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February 2, 2024 36 mins

Episode 1 focuses on the aftermath of gun violence and how it impacts Black communities. It features Vanessa' Tyler's conversation with Wesley Hamilton, a gunshot survivor who became paralyzed from the waist down. Despite his injuries, Wesley was able to turn his life around and start an organization called " Disabled But Not Really " to help others with disabilities. The episode shines a light on the ripple effects of gun violence in Black communities and the resilience of survivors like Wesley.

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Episode Transcript

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Speaker 1 (00:00):
Welcome to Blackland. I'm Vanessa Tyler. Like so many, I
lost someone I loved to gun violence in my hometown
of Harlem, New York. But not every bullet kills. Some
just destroy and leaves the person alive. Emergency room doctors
can tell you that. On this episode, we talked to
two doctors from the very active Grady Hospital in Atlanta,

one an emergency room doctor, the other a trauma surgeon.
Both on the battle front of street violence. Two brilliant
black life savers doing more than just patching up bullet holes.
They're trying to stop the violence in the first place.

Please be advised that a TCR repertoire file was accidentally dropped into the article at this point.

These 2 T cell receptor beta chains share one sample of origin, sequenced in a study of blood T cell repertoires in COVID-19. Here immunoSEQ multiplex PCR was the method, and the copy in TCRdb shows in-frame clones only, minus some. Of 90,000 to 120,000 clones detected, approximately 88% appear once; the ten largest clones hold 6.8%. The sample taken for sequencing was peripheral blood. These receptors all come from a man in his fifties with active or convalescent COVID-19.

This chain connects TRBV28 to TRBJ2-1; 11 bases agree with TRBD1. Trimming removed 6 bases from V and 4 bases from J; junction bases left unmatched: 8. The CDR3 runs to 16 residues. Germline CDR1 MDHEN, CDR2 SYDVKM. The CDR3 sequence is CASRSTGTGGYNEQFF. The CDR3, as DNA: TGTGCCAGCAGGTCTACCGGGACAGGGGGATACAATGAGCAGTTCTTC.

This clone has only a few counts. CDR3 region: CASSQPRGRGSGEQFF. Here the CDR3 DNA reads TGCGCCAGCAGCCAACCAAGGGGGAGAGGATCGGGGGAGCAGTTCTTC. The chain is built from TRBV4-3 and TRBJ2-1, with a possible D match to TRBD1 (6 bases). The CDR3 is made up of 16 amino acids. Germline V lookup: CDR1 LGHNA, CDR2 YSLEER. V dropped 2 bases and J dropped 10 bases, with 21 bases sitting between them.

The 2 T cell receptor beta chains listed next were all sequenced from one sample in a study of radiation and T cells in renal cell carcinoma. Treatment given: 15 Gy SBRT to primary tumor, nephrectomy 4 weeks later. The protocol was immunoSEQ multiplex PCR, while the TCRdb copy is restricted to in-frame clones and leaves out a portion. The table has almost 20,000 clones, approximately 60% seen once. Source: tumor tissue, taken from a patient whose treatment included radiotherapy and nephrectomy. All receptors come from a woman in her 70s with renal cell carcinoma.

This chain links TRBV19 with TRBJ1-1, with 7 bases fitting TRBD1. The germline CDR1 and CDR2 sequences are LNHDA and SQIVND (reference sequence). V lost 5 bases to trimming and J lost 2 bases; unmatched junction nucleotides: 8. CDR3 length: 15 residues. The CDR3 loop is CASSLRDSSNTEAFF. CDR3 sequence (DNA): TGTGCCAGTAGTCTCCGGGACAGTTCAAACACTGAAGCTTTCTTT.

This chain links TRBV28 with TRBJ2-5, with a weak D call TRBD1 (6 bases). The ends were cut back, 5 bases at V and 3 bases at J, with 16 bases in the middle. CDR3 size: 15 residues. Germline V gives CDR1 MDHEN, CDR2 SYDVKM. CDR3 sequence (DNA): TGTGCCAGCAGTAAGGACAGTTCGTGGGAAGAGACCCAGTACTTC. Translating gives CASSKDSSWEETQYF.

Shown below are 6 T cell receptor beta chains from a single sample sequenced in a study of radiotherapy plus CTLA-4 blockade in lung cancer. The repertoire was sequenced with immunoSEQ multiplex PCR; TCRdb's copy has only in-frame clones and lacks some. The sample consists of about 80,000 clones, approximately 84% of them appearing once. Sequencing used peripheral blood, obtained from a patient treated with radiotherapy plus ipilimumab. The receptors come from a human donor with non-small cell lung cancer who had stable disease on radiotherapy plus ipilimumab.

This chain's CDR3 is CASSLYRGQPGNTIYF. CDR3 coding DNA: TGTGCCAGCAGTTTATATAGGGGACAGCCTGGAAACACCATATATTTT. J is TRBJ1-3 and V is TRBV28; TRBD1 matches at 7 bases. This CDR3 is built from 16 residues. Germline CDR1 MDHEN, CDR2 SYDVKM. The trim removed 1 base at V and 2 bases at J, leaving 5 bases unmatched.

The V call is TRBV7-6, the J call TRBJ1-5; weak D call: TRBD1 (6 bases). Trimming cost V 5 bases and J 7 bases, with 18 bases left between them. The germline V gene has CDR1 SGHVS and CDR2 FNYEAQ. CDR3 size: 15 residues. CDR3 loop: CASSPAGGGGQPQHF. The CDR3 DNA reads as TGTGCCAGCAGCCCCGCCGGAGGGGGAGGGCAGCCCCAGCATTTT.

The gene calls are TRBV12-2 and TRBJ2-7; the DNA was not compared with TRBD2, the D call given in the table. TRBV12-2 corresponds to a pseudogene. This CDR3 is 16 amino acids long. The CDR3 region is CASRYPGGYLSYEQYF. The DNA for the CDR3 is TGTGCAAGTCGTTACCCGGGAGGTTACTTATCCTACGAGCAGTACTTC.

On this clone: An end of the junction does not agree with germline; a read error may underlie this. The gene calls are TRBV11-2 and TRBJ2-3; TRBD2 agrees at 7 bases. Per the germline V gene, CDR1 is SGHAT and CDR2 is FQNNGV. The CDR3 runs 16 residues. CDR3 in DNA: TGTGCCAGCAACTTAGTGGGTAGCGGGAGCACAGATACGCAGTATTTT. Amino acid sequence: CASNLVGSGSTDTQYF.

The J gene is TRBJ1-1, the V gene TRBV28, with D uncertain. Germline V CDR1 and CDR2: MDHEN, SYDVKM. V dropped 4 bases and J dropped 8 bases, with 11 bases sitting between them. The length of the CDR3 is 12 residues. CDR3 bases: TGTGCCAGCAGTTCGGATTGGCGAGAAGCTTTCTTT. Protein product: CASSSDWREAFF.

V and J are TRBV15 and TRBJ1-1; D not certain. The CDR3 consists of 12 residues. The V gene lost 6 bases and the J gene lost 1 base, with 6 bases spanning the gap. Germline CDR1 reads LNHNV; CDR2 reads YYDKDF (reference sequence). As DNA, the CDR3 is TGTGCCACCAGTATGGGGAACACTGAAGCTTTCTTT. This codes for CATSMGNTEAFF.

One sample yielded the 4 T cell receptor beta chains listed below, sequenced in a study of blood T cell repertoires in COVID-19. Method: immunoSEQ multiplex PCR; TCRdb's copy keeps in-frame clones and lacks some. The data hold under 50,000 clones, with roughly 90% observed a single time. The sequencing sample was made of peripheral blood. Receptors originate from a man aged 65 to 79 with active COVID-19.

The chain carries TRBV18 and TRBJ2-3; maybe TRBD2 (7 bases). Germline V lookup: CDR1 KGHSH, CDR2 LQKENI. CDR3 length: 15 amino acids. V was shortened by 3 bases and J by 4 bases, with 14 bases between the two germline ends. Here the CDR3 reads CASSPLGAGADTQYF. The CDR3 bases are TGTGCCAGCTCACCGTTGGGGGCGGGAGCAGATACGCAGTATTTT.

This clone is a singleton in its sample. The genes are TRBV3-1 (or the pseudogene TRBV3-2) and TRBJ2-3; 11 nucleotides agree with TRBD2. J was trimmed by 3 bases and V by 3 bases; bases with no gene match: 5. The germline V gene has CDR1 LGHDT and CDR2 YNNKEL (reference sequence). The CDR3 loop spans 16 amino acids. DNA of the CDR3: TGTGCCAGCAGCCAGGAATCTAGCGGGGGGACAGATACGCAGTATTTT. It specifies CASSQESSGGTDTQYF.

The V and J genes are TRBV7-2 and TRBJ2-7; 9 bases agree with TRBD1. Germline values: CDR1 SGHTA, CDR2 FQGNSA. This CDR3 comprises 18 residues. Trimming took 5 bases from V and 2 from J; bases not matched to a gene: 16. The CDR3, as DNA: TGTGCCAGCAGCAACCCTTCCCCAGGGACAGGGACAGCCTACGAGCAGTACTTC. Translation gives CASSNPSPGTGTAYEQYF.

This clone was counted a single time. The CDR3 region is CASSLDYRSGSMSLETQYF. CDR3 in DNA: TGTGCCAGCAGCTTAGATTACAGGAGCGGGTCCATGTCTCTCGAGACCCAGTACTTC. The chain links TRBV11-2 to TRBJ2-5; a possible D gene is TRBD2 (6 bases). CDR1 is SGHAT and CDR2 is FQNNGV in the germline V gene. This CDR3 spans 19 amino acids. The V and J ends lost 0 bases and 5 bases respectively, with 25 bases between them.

But first I talk with a gun shot victim. In
my news career, I've interviewed a lot of victims of crime,

people like Wesley Hamilton. He was shot, the bullet fractured
his rib and severed as spine. You would be surprised
how he turned around his life in the wheelchair and
at one point even meets and talks with the guy
who put him in the chair.

Speaker 2 (01:03):
The headlines always talk about black man being killed by
gun violence, but no one talks about the survivors of
the gun violence.

Speaker 1 (01:11):
Now, as a brown person, you just feel so invisible.

Speaker 3 (01:16):
Where we're from brothers and sisters.

Speaker 1 (01:20):
Are welcome you to this joyful and day and we
celebrate freedom.

Speaker 4 (01:23):
Where we are I know someone's heard something and where
we're going.

Speaker 1 (01:29):
We the people means all the people.

Speaker 5 (01:32):
The Black Information That Works presents Blackland with your host
Vanessa Tyler.

Speaker 4 (01:39):
Yo Shot Fired, sy shots fire shots fired.

Speaker 1 (01:46):
When a person is shot, they don't always die. A
lot live live with a lifelong injury. On this edition
of Blackland, Black Bodies and One Man's Mission to Build
Back Better. Physical trainers love to say summer bodies are
made in winter. The gym's perfect for the able body

to get in shape. But what if you're not. There
are so many permanent spinal injuries on the streets.

Speaker 4 (02:21):
Stop why did.

Speaker 6 (02:24):
You run for me?

Speaker 1 (02:26):
So many will never walk again, whether by cop or
by black on black crime. Many of those bullets land
right in the back. For Wesley Hamilton, it was the latter,
senseless street crime sentenced him to life in the wheelchair.

Speaker 2 (02:45):
I wash I in my abdomen two times and that
led to me having a spinal cord injury for the
rest of my life.

Speaker 1 (02:53):
Wesley Hamilton still wants to work out in a gym,
since not all gyms are for everybody. His mission is
to change that.

Speaker 4 (03:02):
Hey, thank you for having me. I truly appreciate this.
And yes, let's chat.

Speaker 1 (03:10):
Gems for the disabled. Great idea, talk about the need.